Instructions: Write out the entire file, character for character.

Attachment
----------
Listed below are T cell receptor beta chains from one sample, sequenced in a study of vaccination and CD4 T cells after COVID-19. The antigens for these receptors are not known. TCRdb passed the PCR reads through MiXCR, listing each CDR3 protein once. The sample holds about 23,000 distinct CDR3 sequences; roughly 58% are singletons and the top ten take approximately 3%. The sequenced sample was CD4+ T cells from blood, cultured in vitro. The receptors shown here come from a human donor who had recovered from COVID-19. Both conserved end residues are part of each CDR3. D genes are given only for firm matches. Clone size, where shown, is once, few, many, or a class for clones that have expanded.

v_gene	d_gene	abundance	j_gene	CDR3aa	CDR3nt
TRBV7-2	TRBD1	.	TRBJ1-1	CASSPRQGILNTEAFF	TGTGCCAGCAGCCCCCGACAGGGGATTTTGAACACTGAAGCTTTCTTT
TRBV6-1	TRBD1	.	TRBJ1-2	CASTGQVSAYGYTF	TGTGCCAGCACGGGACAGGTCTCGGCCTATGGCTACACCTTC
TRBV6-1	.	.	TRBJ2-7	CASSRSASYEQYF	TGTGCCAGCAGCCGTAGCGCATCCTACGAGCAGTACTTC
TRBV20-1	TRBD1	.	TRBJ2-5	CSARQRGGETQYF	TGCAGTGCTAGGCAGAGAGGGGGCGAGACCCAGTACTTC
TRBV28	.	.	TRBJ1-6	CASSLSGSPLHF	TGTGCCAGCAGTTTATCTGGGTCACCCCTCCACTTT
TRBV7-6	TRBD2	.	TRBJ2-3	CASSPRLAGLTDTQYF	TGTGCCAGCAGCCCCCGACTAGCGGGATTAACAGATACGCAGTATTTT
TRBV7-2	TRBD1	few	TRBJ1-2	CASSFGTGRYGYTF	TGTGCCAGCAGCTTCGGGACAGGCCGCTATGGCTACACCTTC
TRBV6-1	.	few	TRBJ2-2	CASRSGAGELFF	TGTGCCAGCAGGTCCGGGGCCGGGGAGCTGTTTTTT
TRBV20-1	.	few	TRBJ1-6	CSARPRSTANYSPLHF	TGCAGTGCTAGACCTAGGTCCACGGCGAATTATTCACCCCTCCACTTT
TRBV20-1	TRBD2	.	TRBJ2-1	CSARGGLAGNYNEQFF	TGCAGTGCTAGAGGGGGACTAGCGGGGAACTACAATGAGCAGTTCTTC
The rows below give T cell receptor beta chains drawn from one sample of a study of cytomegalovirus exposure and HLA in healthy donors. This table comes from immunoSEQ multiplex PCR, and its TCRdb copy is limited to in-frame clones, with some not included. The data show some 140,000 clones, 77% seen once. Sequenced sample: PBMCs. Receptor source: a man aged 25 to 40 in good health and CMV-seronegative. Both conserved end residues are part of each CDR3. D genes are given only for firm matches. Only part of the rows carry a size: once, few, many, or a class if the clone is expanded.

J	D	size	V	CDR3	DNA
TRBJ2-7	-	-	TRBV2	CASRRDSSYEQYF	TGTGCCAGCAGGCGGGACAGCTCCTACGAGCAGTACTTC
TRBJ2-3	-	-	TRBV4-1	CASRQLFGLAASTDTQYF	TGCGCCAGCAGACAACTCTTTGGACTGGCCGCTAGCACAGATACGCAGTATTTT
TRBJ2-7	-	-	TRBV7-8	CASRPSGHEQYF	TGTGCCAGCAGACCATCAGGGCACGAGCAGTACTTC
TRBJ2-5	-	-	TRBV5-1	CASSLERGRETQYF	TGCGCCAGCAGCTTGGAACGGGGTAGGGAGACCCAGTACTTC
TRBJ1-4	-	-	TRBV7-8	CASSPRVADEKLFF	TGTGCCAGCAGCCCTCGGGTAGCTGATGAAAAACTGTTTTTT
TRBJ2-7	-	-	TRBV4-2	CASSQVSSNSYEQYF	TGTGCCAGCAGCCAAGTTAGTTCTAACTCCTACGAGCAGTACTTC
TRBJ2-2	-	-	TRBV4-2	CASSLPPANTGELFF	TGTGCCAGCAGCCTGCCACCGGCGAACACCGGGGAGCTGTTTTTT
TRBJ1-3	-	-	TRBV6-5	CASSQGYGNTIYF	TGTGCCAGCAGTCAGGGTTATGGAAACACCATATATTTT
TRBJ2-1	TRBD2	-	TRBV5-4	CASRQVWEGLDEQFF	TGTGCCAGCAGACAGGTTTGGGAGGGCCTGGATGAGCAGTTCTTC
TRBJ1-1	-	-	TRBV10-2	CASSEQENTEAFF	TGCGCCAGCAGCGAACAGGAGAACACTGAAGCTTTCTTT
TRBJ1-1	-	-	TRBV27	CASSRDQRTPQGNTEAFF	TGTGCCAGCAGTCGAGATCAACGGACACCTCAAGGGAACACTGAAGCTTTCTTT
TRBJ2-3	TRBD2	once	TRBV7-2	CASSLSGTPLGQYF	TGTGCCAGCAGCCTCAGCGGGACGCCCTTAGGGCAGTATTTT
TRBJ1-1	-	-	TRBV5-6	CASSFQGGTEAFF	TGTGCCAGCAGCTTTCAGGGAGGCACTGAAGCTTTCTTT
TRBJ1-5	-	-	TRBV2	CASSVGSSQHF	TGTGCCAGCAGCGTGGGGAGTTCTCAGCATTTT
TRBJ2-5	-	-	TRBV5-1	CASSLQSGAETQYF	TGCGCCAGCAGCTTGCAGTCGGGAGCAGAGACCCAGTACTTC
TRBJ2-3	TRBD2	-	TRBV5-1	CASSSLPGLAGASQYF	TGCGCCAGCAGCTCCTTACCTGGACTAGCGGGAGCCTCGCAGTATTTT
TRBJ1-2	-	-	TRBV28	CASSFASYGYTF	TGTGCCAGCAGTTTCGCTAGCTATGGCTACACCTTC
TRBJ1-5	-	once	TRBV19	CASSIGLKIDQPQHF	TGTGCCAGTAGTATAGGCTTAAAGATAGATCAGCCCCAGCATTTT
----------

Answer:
Listed below are T cell receptor beta chains from one sample, sequenced in a study of vaccination and CD4 T cells after COVID-19. The antigens for these receptors are not known. TCRdb passed the PCR reads through MiXCR, listing each CDR3 protein once. The sample holds about 23,000 distinct CDR3 sequences; roughly 58% are singletons and the top ten take approximately 3%. The sequenced sample was CD4+ T cells from blood, cultured in vitro. The receptors shown here come from a human donor who had recovered from COVID-19. Both conserved end residues are part of each CDR3. D genes are given only for firm matches. Clone size, where shown, is once, few, many, or a class for clones that have expanded.

v_gene	d_gene	abundance	j_gene	CDR3aa	CDR3nt
TRBV7-2	TRBD1	.	TRBJ1-1	CASSPRQGILNTEAFF	TGTGCCAGCAGCCCCCGACAGGGGATTTTGAACACTGAAGCTTTCTTT
TRBV6-1	TRBD1	.	TRBJ1-2	CASTGQVSAYGYTF	TGTGCCAGCACGGGACAGGTCTCGGCCTATGGCTACACCTTC
TRBV6-1	.	.	TRBJ2-7	CASSRSASYEQYF	TGTGCCAGCAGCCGTAGCGCATCCTACGAGCAGTACTTC
TRBV20-1	TRBD1	.	TRBJ2-5	CSARQRGGETQYF	TGCAGTGCTAGGCAGAGAGGGGGCGAGACCCAGTACTTC
TRBV28	.	.	TRBJ1-6	CASSLSGSPLHF	TGTGCCAGCAGTTTATCTGGGTCACCCCTCCACTTT
TRBV7-6	TRBD2	.	TRBJ2-3	CASSPRLAGLTDTQYF	TGTGCCAGCAGCCCCCGACTAGCGGGATTAACAGATACGCAGTATTTT
TRBV7-2	TRBD1	few	TRBJ1-2	CASSFGTGRYGYTF	TGTGCCAGCAGCTTCGGGACAGGCCGCTATGGCTACACCTTC
TRBV6-1	.	few	TRBJ2-2	CASRSGAGELFF	TGTGCCAGCAGGTCCGGGGCCGGGGAGCTGTTTTTT
TRBV20-1	.	few	TRBJ1-6	CSARPRSTANYSPLHF	TGCAGTGCTAGACCTAGGTCCACGGCGAATTATTCACCCCTCCACTTT
TRBV20-1	TRBD2	.	TRBJ2-1	CSARGGLAGNYNEQFF	TGCAGTGCTAGAGGGGGACTAGCGGGGAACTACAATGAGCAGTTCTTC
The rows below give T cell receptor beta chains drawn from one sample of a study of cytomegalovirus exposure and HLA in healthy donors. This table comes from immunoSEQ multiplex PCR, and its TCRdb copy is limited to in-frame clones, with some not included. The data show some 140,000 clones, 77% seen once. Sequenced sample: PBMCs. Receptor source: a man aged 25 to 40 in good health and CMV-seronegative. Both conserved end residues are part of each CDR3. D genes are given only for firm matches. Only part of the rows carry a size: once, few, many, or a class if the clone is expanded.

J	D	size	V	CDR3	DNA
TRBJ2-7	-	-	TRBV2	CASRRDSSYEQYF	TGTGCCAGCAGGCGGGACAGCTCCTACGAGCAGTACTTC
TRBJ2-3	-	-	TRBV4-1	CASRQLFGLAASTDTQYF	TGCGCCAGCAGACAACTCTTTGGACTGGCCGCTAGCACAGATACGCAGTATTTT
TRBJ2-7	-	-	TRBV7-8	CASRPSGHEQYF	TGTGCCAGCAGACCATCAGGGCACGAGCAGTACTTC
TRBJ2-5	-	-	TRBV5-1	CASSLERGRETQYF	TGCGCCAGCAGCTTGGAACGGGGTAGGGAGACCCAGTACTTC
TRBJ1-4	-	-	TRBV7-8	CASSPRVADEKLFF	TGTGCCAGCAGCCCTCGGGTAGCTGATGAAAAACTGTTTTTT
TRBJ2-7	-	-	TRBV4-2	CASSQVSSNSYEQYF	TGTGCCAGCAGCCAAGTTAGTTCTAACTCCTACGAGCAGTACTTC
TRBJ2-2	-	-	TRBV4-2	CASSLPPANTGELFF	TGTGCCAGCAGCCTGCCACCGGCGAACACCGGGGAGCTGTTTTTT
TRBJ1-3	-	-	TRBV6-5	CASSQGYGNTIYF	TGTGCCAGCAGTCAGGGTTATGGAAACACCATATATTTT
TRBJ2-1	TRBD2	-	TRBV5-4	CASRQVWEGLDEQFF	TGTGCCAGCAGACAGGTTTGGGAGGGCCTGGATGAGCAGTTCTTC
TRBJ1-1	-	-	TRBV10-2	CASSEQENTEAFF	TGCGCCAGCAGCGAACAGGAGAACACTGAAGCTTTCTTT
TRBJ1-1	-	-	TRBV27	CASSRDQRTPQGNTEAFF	TGTGCCAGCAGTCGAGATCAACGGACACCTCAAGGGAACACTGAAGCTTTCTTT
TRBJ2-3	TRBD2	once	TRBV7-2	CASSLSGTPLGQYF	TGTGCCAGCAGCCTCAGCGGGACGCCCTTAGGGCAGTATTTT
TRBJ1-1	-	-	TRBV5-6	CASSFQGGTEAFF	TGTGCCAGCAGCTTTCAGGGAGGCACTGAAGCTTTCTTT
TRBJ1-5	-	-	TRBV2	CASSVGSSQHF	TGTGCCAGCAGCGTGGGGAGTTCTCAGCATTTT
TRBJ2-5	-	-	TRBV5-1	CASSLQSGAETQYF	TGCGCCAGCAGCTTGCAGTCGGGAGCAGAGACCCAGTACTTC
TRBJ2-3	TRBD2	-	TRBV5-1	CASSSLPGLAGASQYF	TGCGCCAGCAGCTCCTTACCTGGACTAGCGGGAGCCTCGCAGTATTTT
TRBJ1-2	-	-	TRBV28	CASSFASYGYTF	TGTGCCAGCAGTTTCGCTAGCTATGGCTACACCTTC
TRBJ1-5	-	once	TRBV19	CASSIGLKIDQPQHF	TGTGCCAGTAGTATAGGCTTAAAGATAGATCAGCCCCAGCATTTT